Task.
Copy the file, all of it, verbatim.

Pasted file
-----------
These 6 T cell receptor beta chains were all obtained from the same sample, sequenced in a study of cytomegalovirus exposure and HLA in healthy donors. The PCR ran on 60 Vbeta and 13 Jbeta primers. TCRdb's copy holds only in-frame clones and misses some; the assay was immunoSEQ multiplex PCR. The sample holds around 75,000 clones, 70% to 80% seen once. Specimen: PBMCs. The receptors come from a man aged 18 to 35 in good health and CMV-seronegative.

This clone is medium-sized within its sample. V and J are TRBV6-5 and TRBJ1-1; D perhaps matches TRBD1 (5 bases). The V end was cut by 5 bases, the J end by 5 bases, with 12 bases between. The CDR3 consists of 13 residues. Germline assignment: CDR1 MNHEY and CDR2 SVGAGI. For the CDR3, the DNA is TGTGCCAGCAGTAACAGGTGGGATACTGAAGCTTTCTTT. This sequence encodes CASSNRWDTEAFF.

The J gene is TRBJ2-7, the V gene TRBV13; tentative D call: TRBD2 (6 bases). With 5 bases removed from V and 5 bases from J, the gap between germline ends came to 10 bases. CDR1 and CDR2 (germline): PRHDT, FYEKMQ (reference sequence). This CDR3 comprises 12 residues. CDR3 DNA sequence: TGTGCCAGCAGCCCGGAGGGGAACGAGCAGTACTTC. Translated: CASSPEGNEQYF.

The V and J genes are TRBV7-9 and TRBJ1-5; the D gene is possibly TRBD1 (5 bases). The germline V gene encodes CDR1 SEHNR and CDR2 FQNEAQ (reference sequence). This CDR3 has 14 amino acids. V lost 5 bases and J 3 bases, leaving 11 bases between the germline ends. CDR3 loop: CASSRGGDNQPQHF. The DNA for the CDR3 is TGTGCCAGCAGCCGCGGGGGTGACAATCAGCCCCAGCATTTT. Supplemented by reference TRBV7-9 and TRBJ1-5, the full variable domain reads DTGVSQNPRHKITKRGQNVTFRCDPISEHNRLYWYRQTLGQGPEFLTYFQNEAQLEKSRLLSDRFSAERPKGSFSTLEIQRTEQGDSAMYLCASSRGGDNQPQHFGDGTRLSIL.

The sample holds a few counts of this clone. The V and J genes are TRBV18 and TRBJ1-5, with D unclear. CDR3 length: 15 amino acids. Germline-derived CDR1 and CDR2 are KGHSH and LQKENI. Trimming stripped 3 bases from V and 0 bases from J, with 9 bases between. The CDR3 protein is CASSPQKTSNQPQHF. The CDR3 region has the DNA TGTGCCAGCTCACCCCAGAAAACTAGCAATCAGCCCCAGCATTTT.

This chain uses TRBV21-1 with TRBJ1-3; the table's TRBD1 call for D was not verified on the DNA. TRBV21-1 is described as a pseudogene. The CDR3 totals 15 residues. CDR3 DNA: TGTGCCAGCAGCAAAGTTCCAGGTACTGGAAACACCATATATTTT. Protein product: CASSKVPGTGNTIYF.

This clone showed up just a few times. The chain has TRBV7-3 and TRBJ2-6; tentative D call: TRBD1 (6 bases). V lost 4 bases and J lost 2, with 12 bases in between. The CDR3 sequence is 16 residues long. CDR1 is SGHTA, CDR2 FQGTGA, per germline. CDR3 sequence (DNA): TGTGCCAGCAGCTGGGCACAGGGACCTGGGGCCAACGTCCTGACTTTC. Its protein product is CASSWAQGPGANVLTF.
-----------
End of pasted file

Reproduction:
These 6 T cell receptor beta chains were all obtained from the same sample, sequenced in a study of cytomegalovirus exposure and HLA in healthy donors. The PCR ran on 60 Vbeta and 13 Jbeta primers. TCRdb's copy holds only in-frame clones and misses some; the assay was immunoSEQ multiplex PCR. The sample holds around 75,000 clones, 70% to 80% seen once. Specimen: PBMCs. The receptors come from a man aged 18 to 35 in good health and CMV-seronegative.

This clone is medium-sized within its sample. V and J are TRBV6-5 and TRBJ1-1; D perhaps matches TRBD1 (5 bases). The V end was cut by 5 bases, the J end by 5 bases, with 12 bases between. The CDR3 consists of 13 residues. Germline assignment: CDR1 MNHEY and CDR2 SVGAGI. For the CDR3, the DNA is TGTGCCAGCAGTAACAGGTGGGATACTGAAGCTTTCTTT. This sequence encodes CASSNRWDTEAFF.

The J gene is TRBJ2-7, the V gene TRBV13; tentative D call: TRBD2 (6 bases). With 5 bases removed from V and 5 bases from J, the gap between germline ends came to 10 bases. CDR1 and CDR2 (germline): PRHDT, FYEKMQ (reference sequence). This CDR3 comprises 12 residues. CDR3 DNA sequence: TGTGCCAGCAGCCCGGAGGGGAACGAGCAGTACTTC. Translated: CASSPEGNEQYF.

The V and J genes are TRBV7-9 and TRBJ1-5; the D gene is possibly TRBD1 (5 bases). The germline V gene encodes CDR1 SEHNR and CDR2 FQNEAQ (reference sequence). This CDR3 has 14 amino acids. V lost 5 bases and J 3 bases, leaving 11 bases between the germline ends. CDR3 loop: CASSRGGDNQPQHF. The DNA for the CDR3 is TGTGCCAGCAGCCGCGGGGGTGACAATCAGCCCCAGCATTTT. Supplemented by reference TRBV7-9 and TRBJ1-5, the full variable domain reads DTGVSQNPRHKITKRGQNVTFRCDPISEHNRLYWYRQTLGQGPEFLTYFQNEAQLEKSRLLSDRFSAERPKGSFSTLEIQRTEQGDSAMYLCASSRGGDNQPQHFGDGTRLSIL.

The sample holds a few counts of this clone. The V and J genes are TRBV18 and TRBJ1-5, with D unclear. CDR3 length: 15 amino acids. Germline-derived CDR1 and CDR2 are KGHSH and LQKENI. Trimming stripped 3 bases from V and 0 bases from J, with 9 bases between. The CDR3 protein is CASSPQKTSNQPQHF. The CDR3 region has the DNA TGTGCCAGCTCACCCCAGAAAACTAGCAATCAGCCCCAGCATTTT.

This chain uses TRBV21-1 with TRBJ1-3; the table's TRBD1 call for D was not verified on the DNA. TRBV21-1 is described as a pseudogene. The CDR3 totals 15 residues. CDR3 DNA: TGTGCCAGCAGCAAAGTTCCAGGTACTGGAAACACCATATATTTT. Protein product: CASSKVPGTGNTIYF.

This clone showed up just a few times. The chain has TRBV7-3 and TRBJ2-6; tentative D call: TRBD1 (6 bases). V lost 4 bases and J lost 2, with 12 bases in between. The CDR3 sequence is 16 residues long. CDR1 is SGHTA, CDR2 FQGTGA, per germline. CDR3 sequence (DNA): TGTGCCAGCAGCTGGGCACAGGGACCTGGGGCCAACGTCCTGACTTTC. Its protein product is CASSWAQGPGANVLTF.